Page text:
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Video: The good ol' days of games, according to Chris Crawford

Legendary game dev and CGDC founder Chris Crawford examines the technical and interpersonal resources developers have gained over the past 25 years, and the diversity modern games may have lost.
"The fundamental constraint holding back game design [is] the lack of people."
-- Legendary game designer Chris Crawford (Balance of Power, Eastern Front (1941)) reflects on how games are still merely about things and not people, which he first observed in 1982 and which he felt still held true during his GDC 2011 talk. Crawford's appearance at the 25th anniversary of GDC was particularly special, as he was the founder of the original event, then called the Computer Game Developers Conference. In this talk, titled "In Days of Yore," he revisits the computers of the time (including the Altair 8800, Atari 2600, and Commodore 64), and discusses both the technical and interpersonal resources professionals have gained to make games, and the diversity that he feels modern games have lost. During the 20-minute Q&A session, Crawford shares his observations between the DIY developers of the 1980s and the rising indie scene. The two differences he spots are how the diversity of games isn't as great from indies, which he believes is because "their minds have already been diluted by what's already out there...people's imaginations weren't bound by past history [then] because there was no tradition at all." He also notes that there is now a much lower signal-to-noise ratio, with many more indies making it "really hard to find those few gems in it."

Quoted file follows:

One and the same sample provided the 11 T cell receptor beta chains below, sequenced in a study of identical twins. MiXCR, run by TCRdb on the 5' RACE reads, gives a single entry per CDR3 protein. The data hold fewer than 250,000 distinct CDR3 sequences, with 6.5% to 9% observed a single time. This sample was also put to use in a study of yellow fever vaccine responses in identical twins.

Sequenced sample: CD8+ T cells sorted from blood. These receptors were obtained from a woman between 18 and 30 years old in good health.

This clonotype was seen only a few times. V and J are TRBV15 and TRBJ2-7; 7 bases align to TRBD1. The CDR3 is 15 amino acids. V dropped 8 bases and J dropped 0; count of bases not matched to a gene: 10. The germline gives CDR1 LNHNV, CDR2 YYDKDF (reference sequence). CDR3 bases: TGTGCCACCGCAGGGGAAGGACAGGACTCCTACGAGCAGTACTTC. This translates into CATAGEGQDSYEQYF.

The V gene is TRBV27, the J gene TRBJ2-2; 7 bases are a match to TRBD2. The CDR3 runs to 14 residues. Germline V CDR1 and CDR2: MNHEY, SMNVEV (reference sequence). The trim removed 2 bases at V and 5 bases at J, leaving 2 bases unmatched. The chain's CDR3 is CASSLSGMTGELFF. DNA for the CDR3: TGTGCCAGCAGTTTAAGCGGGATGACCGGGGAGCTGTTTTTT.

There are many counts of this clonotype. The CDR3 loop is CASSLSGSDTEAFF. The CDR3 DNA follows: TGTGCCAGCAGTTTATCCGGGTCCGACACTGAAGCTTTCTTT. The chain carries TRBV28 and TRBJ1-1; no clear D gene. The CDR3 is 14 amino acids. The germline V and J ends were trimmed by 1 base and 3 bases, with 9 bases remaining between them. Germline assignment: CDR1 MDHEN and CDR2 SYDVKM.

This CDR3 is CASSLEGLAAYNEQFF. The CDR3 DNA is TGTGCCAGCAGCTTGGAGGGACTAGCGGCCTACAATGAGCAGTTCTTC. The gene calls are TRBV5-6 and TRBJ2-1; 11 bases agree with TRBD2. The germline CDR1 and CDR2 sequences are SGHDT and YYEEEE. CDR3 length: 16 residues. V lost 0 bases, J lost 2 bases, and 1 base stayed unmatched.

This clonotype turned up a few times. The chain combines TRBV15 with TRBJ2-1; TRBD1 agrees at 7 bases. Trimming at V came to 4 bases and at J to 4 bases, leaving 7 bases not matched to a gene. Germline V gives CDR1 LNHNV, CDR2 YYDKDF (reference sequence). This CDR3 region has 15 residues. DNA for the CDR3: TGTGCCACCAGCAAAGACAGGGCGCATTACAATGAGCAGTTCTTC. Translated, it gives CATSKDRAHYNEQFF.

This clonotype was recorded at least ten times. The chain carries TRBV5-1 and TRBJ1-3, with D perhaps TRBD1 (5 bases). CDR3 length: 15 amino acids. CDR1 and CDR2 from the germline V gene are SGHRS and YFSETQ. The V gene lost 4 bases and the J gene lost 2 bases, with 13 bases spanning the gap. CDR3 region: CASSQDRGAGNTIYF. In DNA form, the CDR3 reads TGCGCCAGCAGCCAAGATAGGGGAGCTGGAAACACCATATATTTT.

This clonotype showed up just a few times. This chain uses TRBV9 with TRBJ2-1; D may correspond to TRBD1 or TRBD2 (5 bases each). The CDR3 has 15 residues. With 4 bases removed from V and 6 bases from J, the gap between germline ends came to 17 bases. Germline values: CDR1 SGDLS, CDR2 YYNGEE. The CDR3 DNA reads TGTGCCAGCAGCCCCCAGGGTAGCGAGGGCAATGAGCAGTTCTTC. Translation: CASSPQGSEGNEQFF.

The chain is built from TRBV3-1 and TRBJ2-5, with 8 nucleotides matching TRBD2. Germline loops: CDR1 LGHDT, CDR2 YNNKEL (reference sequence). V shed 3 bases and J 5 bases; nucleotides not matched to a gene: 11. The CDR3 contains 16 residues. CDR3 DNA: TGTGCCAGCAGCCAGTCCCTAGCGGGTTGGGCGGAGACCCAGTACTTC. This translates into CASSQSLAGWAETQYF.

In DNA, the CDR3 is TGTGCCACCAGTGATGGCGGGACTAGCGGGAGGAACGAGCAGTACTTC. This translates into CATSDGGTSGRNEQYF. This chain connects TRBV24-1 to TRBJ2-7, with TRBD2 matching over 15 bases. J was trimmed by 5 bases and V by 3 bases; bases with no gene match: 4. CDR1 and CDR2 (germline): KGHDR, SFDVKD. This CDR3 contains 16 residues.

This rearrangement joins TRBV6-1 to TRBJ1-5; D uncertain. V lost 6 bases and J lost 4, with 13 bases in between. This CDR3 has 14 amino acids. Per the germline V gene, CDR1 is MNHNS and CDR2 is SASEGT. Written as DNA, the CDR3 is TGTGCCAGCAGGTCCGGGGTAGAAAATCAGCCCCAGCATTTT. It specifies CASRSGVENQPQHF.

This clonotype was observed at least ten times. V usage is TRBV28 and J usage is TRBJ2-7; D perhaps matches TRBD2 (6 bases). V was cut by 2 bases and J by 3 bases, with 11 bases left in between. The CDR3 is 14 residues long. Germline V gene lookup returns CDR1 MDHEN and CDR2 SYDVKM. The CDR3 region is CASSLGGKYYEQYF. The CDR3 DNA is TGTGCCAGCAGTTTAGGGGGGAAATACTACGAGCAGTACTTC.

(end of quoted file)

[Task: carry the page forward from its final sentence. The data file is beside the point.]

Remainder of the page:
About the GDC Vault

In addition to this presentation, the GDC Vault offers numerous other free videos, audio recordings, and slides from many of the recent GDC events, and the service offers even more members-only content for GDC Vault subscribers. Those who purchased All Access passes to events like GDC, GDC Europe, and GDC China already have full access to GDC Vault, and interested parties can apply for the individual subscriptions via a GDC Vault inquiry form. Group subscriptions are also available: game-related schools and development studios who sign up for GDC Vault Studio Subscriptions can receive access for their entire office or company. More information on this option is available via an online demonstration, and interested parties can find out more here. In addition, current subscribers with access issues can contact GDC Vault admins. Be sure to keep an eye on GDC Vault for even more new content, as GDC organizers will also archive videos, audio, and slides from other events like GDC China and GDC 2013. To stay abreast of all the latest updates to GDC Vault, be sure to check out the news feed on the official GDC website, or subscribe to updates via Twitter, Facebook, or RSS. Gamasutra and GDC are sibling organizations under parent UBM Tech.

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